- Accenture conducts a yearly pay equity review to ensure pay is equal across roles. The company also offers networking options, flexible work, training, & mentoring.
- Mastercard has nine business resource groups or ERGs. They have also created the Mastercard Center for Inclusive Growth, which funds programs, businesses, & research. The company’s DEI efforts have led to initiatives that affect the wider community, too. Touch Card, for example, is a new card standard for those who are partially sighted. Mastercard has also created True Name™, a system to allow transgender & nonbinary persons to display their true names on their credit cards more easily.
- Instacart, in addition to establishing ERGs, also celebrates cultural heritage months across the entire organization with training, social impact projects, & guest speakers. The company celebrates for the entire month, alongside company milestones. This means that throughout Black History Month, for example, Instacart employees can take part in programs celebrating Black history.
What Are the Best DEI Initiatives for Your Organization?
While reading about what other organizations are doing can be inspiring, the real question is: what will work for you? What works for a college or for a tech company in Silicon Valley might not be right for your needs.
The reality is that before you act, you need data. Gathering, analyzing, and benchmarking metrics is the only way to understand where you stand with DEI efforts right now. What really needs to change? This can shape your ideas about what you want to try next. Data also gives you a starting point. You can measure your data six months or a year from now against today’s metrics to see how you’re doing. Are your initiatives giving you a great return on your investment of time and effort, or is it time to start something new?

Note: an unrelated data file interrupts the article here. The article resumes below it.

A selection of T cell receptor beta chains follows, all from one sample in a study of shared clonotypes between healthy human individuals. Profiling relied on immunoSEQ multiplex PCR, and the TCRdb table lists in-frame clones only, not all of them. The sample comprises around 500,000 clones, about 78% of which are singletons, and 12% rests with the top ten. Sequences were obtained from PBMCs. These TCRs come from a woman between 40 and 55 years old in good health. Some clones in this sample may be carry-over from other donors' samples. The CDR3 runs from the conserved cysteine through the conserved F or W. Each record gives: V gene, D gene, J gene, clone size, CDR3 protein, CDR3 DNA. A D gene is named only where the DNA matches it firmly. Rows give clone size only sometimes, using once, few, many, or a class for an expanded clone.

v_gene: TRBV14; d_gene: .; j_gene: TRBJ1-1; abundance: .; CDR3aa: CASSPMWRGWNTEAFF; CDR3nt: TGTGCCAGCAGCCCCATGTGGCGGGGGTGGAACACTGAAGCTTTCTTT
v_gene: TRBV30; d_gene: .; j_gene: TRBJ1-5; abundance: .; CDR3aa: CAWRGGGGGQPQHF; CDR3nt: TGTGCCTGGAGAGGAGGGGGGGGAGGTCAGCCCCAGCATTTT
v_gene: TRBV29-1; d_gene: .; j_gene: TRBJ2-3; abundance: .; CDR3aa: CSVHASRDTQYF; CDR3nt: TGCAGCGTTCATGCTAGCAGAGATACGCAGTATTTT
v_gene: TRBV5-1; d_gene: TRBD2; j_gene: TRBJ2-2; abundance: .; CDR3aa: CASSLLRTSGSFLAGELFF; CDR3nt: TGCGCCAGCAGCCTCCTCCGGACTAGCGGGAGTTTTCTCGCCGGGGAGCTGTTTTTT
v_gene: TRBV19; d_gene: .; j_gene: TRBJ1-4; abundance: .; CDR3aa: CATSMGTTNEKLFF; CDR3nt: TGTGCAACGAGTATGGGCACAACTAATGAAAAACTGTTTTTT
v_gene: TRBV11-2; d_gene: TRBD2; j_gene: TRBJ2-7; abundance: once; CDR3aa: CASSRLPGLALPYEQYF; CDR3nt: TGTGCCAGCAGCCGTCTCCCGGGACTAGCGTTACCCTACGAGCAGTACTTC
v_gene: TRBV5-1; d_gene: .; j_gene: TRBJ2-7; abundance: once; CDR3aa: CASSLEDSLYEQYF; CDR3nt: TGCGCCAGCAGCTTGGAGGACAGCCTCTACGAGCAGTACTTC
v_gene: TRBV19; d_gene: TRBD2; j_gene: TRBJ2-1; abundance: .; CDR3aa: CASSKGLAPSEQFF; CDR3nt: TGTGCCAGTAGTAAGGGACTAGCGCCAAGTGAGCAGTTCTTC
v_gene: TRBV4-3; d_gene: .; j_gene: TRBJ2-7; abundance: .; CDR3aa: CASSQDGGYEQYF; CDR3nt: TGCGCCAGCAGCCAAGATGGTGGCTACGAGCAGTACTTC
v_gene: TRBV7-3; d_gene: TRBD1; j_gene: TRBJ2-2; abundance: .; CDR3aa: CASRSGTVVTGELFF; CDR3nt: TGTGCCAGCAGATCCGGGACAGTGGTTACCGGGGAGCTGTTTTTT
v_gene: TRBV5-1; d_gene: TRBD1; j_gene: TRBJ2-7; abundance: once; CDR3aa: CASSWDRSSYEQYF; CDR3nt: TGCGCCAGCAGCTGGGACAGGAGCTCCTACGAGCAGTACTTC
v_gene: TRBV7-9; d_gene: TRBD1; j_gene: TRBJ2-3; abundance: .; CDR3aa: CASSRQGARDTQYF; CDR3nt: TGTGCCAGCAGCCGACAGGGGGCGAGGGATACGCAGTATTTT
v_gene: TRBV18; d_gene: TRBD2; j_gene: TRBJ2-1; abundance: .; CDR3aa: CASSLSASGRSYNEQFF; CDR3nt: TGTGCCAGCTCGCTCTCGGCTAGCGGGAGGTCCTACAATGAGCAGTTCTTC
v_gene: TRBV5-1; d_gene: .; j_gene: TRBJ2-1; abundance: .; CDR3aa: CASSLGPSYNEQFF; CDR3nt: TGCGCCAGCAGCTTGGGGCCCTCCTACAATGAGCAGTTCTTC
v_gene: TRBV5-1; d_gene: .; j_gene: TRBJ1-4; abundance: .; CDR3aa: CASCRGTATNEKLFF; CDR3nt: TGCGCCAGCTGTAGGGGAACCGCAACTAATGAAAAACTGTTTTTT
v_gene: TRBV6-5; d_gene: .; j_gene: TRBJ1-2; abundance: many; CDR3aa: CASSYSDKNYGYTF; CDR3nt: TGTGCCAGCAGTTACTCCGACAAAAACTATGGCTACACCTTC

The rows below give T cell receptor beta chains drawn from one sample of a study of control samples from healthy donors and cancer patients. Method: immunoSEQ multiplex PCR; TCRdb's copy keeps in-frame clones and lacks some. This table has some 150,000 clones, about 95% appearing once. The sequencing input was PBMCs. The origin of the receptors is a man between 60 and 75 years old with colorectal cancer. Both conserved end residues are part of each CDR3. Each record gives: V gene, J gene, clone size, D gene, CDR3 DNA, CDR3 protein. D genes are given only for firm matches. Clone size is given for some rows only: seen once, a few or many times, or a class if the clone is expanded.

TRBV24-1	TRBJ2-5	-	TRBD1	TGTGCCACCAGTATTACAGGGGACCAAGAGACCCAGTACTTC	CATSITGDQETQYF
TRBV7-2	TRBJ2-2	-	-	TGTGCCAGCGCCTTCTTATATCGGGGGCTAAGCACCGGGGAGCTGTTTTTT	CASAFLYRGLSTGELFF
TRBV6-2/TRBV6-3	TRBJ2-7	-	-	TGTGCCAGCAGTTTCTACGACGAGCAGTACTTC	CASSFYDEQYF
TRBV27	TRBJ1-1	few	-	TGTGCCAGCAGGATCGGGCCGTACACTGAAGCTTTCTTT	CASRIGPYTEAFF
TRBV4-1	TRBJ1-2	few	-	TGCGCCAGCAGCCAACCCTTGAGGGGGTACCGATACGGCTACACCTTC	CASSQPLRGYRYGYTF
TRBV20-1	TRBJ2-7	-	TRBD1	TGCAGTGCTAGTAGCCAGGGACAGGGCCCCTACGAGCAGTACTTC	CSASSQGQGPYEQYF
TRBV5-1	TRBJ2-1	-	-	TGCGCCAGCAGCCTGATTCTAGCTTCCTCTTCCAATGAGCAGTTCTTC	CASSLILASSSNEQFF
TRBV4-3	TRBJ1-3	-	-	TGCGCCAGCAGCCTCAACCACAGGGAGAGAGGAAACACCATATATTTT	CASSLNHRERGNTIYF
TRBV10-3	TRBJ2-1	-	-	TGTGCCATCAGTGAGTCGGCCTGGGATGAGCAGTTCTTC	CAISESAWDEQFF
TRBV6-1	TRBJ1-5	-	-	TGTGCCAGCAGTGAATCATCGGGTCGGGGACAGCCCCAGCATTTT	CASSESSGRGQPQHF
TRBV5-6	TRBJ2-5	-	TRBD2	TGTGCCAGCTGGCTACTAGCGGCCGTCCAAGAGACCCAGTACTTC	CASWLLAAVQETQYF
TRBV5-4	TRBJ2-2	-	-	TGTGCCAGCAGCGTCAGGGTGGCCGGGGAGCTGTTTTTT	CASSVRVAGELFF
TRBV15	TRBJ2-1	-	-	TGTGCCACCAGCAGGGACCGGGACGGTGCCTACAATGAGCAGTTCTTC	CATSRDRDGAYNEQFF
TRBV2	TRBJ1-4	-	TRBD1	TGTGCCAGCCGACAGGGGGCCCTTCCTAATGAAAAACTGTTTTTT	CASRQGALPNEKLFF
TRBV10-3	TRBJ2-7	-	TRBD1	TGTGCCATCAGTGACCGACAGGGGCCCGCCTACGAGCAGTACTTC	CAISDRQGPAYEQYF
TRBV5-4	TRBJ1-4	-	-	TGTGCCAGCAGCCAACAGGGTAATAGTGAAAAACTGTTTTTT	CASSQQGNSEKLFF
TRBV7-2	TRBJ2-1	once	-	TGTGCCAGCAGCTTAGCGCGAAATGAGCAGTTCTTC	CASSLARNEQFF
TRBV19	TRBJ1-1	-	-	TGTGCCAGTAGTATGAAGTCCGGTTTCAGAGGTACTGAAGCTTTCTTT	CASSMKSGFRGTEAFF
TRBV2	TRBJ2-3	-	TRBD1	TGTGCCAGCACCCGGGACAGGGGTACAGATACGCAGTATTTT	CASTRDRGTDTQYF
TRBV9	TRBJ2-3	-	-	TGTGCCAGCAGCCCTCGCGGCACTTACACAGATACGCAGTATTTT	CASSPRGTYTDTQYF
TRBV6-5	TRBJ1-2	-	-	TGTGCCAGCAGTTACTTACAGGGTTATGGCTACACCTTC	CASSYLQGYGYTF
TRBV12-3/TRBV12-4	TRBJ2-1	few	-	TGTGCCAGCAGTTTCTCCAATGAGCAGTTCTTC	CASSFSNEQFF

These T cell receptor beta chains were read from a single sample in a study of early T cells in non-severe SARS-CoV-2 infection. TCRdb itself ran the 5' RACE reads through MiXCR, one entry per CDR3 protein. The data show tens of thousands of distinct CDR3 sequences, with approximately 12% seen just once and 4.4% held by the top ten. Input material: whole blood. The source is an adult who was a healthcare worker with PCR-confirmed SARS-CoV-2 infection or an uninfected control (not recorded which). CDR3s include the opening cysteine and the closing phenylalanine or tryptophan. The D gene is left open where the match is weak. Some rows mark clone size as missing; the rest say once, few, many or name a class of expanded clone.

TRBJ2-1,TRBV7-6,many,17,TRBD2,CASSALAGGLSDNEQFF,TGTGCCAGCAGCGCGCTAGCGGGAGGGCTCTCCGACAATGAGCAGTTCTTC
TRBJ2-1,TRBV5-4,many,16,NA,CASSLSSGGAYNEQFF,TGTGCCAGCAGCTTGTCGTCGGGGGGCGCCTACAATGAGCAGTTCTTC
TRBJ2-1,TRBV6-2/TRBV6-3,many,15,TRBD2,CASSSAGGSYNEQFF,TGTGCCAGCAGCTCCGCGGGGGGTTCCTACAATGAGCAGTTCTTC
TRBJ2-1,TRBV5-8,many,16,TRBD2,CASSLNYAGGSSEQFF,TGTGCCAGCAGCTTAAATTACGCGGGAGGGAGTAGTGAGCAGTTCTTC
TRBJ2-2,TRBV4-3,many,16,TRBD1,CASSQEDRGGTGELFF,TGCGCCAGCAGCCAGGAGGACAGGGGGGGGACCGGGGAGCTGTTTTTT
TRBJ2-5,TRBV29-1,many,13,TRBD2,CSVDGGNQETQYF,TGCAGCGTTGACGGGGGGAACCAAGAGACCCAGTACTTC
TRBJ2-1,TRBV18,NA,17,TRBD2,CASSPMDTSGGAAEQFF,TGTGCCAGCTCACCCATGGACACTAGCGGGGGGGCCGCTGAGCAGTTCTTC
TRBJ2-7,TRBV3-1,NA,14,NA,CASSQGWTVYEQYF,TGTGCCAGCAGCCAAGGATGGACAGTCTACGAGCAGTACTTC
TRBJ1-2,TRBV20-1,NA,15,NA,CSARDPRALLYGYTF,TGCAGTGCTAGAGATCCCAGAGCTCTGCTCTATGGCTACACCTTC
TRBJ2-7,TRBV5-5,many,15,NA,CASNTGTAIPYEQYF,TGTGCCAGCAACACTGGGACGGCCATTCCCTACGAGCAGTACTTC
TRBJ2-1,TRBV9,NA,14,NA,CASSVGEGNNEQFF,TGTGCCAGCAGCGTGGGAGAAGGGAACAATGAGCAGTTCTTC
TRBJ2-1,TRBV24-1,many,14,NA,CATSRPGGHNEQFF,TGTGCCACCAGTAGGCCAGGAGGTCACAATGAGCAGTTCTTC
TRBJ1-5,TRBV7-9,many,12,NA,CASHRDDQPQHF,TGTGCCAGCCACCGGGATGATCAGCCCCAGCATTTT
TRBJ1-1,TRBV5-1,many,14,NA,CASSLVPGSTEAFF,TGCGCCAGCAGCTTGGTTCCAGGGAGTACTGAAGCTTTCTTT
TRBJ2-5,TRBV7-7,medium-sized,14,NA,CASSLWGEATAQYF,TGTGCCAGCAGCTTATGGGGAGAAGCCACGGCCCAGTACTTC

If you need help gathering data anonymously and also want support in your DEI initiatives, Diversio can help. As a people-first, woman-owned company, Diversio is also the first AI-powered DEI platform in the world. We can not only gather, analyze, and benchmark your data, but our Recommendation Engine™ uses artificial intelligence (AI) to offer field-tested ideas, including initiatives, that are designed to work based on your company’s specific details.
Diversio can even help with specific initiatives. Diversio Training, for example, can help you implement a DEI training program quickly while Diversio Certification can help with hiring initiatives by giving you a way to prove your DEI work.
Of course, as The Diversity Data Experts™, our team is always there to help. Let’s start the conversation today so you can move towards action. Book a demo to experience the difference Diversio can make in your DEI efforts.